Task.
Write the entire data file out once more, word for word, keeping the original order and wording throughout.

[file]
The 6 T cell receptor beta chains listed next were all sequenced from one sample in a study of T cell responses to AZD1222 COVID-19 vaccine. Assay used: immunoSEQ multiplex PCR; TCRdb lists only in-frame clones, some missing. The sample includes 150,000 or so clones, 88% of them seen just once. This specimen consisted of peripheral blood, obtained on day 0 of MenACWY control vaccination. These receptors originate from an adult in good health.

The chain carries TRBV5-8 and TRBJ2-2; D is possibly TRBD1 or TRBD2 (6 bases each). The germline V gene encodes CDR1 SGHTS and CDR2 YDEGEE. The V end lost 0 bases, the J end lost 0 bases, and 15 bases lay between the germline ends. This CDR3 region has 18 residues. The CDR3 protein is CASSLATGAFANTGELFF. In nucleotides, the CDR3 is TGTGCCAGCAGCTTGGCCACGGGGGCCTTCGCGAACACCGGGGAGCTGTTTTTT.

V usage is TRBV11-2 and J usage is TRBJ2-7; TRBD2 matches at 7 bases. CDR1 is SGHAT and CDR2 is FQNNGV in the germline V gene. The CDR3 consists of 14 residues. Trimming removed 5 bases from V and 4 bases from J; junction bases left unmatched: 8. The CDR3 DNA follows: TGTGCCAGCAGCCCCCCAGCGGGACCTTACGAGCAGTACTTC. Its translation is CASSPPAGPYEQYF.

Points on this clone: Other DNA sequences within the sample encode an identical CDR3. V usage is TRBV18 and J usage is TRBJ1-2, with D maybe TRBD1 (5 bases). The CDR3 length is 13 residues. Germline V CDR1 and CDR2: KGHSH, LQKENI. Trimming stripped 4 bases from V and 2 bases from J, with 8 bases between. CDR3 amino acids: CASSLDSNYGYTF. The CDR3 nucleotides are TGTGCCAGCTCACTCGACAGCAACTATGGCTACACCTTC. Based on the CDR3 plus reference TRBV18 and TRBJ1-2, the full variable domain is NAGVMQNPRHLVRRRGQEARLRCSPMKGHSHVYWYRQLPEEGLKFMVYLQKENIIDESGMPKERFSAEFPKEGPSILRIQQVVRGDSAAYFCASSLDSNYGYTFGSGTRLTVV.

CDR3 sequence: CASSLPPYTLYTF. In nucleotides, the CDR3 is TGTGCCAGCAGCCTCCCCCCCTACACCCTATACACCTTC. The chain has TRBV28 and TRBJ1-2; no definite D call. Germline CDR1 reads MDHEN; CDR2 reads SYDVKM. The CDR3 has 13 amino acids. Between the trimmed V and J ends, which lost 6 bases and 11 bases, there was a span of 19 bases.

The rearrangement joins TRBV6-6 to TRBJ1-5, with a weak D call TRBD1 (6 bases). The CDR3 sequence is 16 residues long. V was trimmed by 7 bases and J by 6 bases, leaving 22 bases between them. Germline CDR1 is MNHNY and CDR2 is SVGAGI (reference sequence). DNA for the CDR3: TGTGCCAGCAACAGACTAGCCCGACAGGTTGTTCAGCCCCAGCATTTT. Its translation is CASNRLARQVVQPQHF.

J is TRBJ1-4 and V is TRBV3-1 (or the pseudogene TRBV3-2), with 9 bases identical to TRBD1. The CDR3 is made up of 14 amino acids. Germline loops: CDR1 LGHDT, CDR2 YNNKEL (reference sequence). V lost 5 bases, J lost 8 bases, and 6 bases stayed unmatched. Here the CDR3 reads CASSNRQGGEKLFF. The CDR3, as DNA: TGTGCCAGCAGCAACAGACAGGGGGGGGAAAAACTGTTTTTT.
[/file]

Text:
The 6 T cell receptor beta chains listed next were all sequenced from one sample in a study of T cell responses to AZD1222 COVID-19 vaccine. Assay used: immunoSEQ multiplex PCR; TCRdb lists only in-frame clones, some missing. The sample includes 150,000 or so clones, 88% of them seen just once. This specimen consisted of peripheral blood, obtained on day 0 of MenACWY control vaccination. These receptors originate from an adult in good health.

The chain carries TRBV5-8 and TRBJ2-2; D is possibly TRBD1 or TRBD2 (6 bases each). The germline V gene encodes CDR1 SGHTS and CDR2 YDEGEE. The V end lost 0 bases, the J end lost 0 bases, and 15 bases lay between the germline ends. This CDR3 region has 18 residues. The CDR3 protein is CASSLATGAFANTGELFF. In nucleotides, the CDR3 is TGTGCCAGCAGCTTGGCCACGGGGGCCTTCGCGAACACCGGGGAGCTGTTTTTT.

V usage is TRBV11-2 and J usage is TRBJ2-7; TRBD2 matches at 7 bases. CDR1 is SGHAT and CDR2 is FQNNGV in the germline V gene. The CDR3 consists of 14 residues. Trimming removed 5 bases from V and 4 bases from J; junction bases left unmatched: 8. The CDR3 DNA follows: TGTGCCAGCAGCCCCCCAGCGGGACCTTACGAGCAGTACTTC. Its translation is CASSPPAGPYEQYF.

Points on this clone: Other DNA sequences within the sample encode an identical CDR3. V usage is TRBV18 and J usage is TRBJ1-2, with D maybe TRBD1 (5 bases). The CDR3 length is 13 residues. Germline V CDR1 and CDR2: KGHSH, LQKENI. Trimming stripped 4 bases from V and 2 bases from J, with 8 bases between. CDR3 amino acids: CASSLDSNYGYTF. The CDR3 nucleotides are TGTGCCAGCTCACTCGACAGCAACTATGGCTACACCTTC. Based on the CDR3 plus reference TRBV18 and TRBJ1-2, the full variable domain is NAGVMQNPRHLVRRRGQEARLRCSPMKGHSHVYWYRQLPEEGLKFMVYLQKENIIDESGMPKERFSAEFPKEGPSILRIQQVVRGDSAAYFCASSLDSNYGYTFGSGTRLTVV.

CDR3 sequence: CASSLPPYTLYTF. In nucleotides, the CDR3 is TGTGCCAGCAGCCTCCCCCCCTACACCCTATACACCTTC. The chain has TRBV28 and TRBJ1-2; no definite D call. Germline CDR1 reads MDHEN; CDR2 reads SYDVKM. The CDR3 has 13 amino acids. Between the trimmed V and J ends, which lost 6 bases and 11 bases, there was a span of 19 bases.

The rearrangement joins TRBV6-6 to TRBJ1-5, with a weak D call TRBD1 (6 bases). The CDR3 sequence is 16 residues long. V was trimmed by 7 bases and J by 6 bases, leaving 22 bases between them. Germline CDR1 is MNHNY and CDR2 is SVGAGI (reference sequence). DNA for the CDR3: TGTGCCAGCAACAGACTAGCCCGACAGGTTGTTCAGCCCCAGCATTTT. Its translation is CASNRLARQVVQPQHF.

J is TRBJ1-4 and V is TRBV3-1 (or the pseudogene TRBV3-2), with 9 bases identical to TRBD1. The CDR3 is made up of 14 amino acids. Germline loops: CDR1 LGHDT, CDR2 YNNKEL (reference sequence). V lost 5 bases, J lost 8 bases, and 6 bases stayed unmatched. Here the CDR3 reads CASSNRQGGEKLFF. The CDR3, as DNA: TGTGCCAGCAGCAACAGACAGGGGGGGGAAAAACTGTTTTTT.